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Posts Tagged ‘Hawaii’

Powerful New Astronomy Tool Arrives on Mauna Kea

February 28, 2012 Leave a comment

A 10,000-pound package was delivered on Feb. 16 to the W. M. Keck Observatory near the summit of Mauna Kea. Inside is a powerful new scientific instrument that will dramatically increase the cosmic data gathering power of what is already the world’s most productive ground-based observatory.

The new instrument is called MOSFIRE (Multi-Object Spectrometer For Infra-Red Exploration). It is the newest tool to survey the cosmos and help astronomers learn more about star formation, galaxy formation and the early universe. The spectrometer was made possible through funding provided by the National Science Foundation and a generous donation from astronomy benefactors Gordon and Betty Moore.

“This is a crucial and important step,” said MOSFIRE co-principal investigator Ian McLean of U.C. Los Angeles, who has been involved in the building of four instruments for the Keck telescopes. “Just shipping it to Hawaii is the first step.” A long series of installation steps are already underway that will lead up to MOSFIRE’s “first light” on the sky and handover to the Keck community in August.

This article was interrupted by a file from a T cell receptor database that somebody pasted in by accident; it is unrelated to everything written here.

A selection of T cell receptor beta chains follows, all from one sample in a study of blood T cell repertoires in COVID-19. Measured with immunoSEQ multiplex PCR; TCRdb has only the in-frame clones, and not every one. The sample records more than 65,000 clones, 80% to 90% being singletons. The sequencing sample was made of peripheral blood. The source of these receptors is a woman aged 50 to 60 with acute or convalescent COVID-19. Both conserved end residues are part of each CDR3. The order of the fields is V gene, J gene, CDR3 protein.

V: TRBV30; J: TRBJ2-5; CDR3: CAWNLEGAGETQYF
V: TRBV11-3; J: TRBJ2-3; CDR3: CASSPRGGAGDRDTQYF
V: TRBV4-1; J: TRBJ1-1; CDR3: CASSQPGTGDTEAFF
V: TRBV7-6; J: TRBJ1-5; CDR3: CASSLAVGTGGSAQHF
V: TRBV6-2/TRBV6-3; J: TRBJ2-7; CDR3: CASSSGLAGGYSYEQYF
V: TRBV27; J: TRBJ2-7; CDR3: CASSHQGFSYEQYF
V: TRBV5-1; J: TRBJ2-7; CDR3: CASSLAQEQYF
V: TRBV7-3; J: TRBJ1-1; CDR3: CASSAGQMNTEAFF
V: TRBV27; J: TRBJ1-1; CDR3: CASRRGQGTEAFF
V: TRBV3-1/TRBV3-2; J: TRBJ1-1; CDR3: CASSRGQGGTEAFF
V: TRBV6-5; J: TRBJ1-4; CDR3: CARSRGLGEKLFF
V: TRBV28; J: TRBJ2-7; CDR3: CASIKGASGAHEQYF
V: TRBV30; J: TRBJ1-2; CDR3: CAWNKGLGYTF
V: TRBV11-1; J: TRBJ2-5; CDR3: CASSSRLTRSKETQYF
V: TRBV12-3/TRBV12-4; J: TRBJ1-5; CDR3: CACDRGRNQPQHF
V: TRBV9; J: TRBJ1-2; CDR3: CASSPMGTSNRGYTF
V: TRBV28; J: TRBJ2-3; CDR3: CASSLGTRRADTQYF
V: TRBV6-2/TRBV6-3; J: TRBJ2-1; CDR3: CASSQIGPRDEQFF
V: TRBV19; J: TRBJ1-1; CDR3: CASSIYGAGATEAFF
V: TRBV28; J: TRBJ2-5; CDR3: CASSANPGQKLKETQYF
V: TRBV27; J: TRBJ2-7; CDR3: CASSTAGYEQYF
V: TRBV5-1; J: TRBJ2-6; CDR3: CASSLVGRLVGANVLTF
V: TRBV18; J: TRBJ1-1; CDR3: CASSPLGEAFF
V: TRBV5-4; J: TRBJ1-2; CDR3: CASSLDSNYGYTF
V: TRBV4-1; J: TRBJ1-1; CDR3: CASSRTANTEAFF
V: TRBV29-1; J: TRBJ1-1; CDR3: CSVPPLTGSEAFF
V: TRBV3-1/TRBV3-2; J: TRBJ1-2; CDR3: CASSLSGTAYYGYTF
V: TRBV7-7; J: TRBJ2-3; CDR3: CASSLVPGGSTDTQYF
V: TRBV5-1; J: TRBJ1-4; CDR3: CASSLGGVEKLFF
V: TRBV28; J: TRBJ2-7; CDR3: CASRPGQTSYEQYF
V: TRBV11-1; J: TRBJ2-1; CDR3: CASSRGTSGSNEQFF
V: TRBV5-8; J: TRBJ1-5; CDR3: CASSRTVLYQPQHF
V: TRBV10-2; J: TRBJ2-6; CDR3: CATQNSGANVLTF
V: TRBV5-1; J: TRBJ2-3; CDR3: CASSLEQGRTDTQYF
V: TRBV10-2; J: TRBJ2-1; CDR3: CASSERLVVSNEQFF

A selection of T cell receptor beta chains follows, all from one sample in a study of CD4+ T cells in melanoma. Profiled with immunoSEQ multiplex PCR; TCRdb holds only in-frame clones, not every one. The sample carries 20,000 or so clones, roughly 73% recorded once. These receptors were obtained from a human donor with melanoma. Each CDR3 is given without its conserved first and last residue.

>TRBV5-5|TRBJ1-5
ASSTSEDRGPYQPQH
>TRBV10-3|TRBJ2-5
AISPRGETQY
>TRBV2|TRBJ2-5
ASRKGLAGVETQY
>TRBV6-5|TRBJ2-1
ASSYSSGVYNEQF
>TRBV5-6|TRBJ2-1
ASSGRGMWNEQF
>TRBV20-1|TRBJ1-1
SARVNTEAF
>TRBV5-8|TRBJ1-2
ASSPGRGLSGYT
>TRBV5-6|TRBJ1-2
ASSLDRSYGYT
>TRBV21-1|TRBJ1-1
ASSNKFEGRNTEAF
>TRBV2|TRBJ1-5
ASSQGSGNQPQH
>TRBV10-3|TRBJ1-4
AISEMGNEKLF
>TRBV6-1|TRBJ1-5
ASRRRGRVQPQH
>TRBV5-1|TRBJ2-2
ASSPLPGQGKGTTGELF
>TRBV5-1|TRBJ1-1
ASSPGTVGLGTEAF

Full Story: http://keckobservatory.org/news/mosfire_astronomy_mauna_kea

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Youngest Planet Seen as It’s Forming

October 19, 2011 Leave a comment

Credit: Karen L. Teramura, UH IfA

Credit: Karen L. Teramura, UH IfA

The first direct image of a planet in the process of forming around its star has been captured by astronomers who combined the power of the 10-meter Keck telescopes with a bit of optical sleight of hand.

What astronomers are calling LkCa 15 b, looks like a hot “protoplanet” surrounded by a swath of cooler dust and gas, which is falling into the still-forming planet. Images have revealed that the forming planet sits inside a wide gap between the young parent star and an outer disk of dust.

“LkCa 15 b is the youngest planet ever found, about 5 times younger than the previous record holder,” said astronomer Adam Kraus of the University of Hawaii’s Institute for Astronomy. “This young gas giant is being built out of the dust and gas. In the past, you couldn’t measure this kind of phenomenon because it’s happening so close to the star. But, for the first time, we’ve been able to directly measure the planet itself as well as the dusty matter around it.”

Full Story: http://keckobservatory.org/news/first_close-up_view_of_a_planet_being_formed/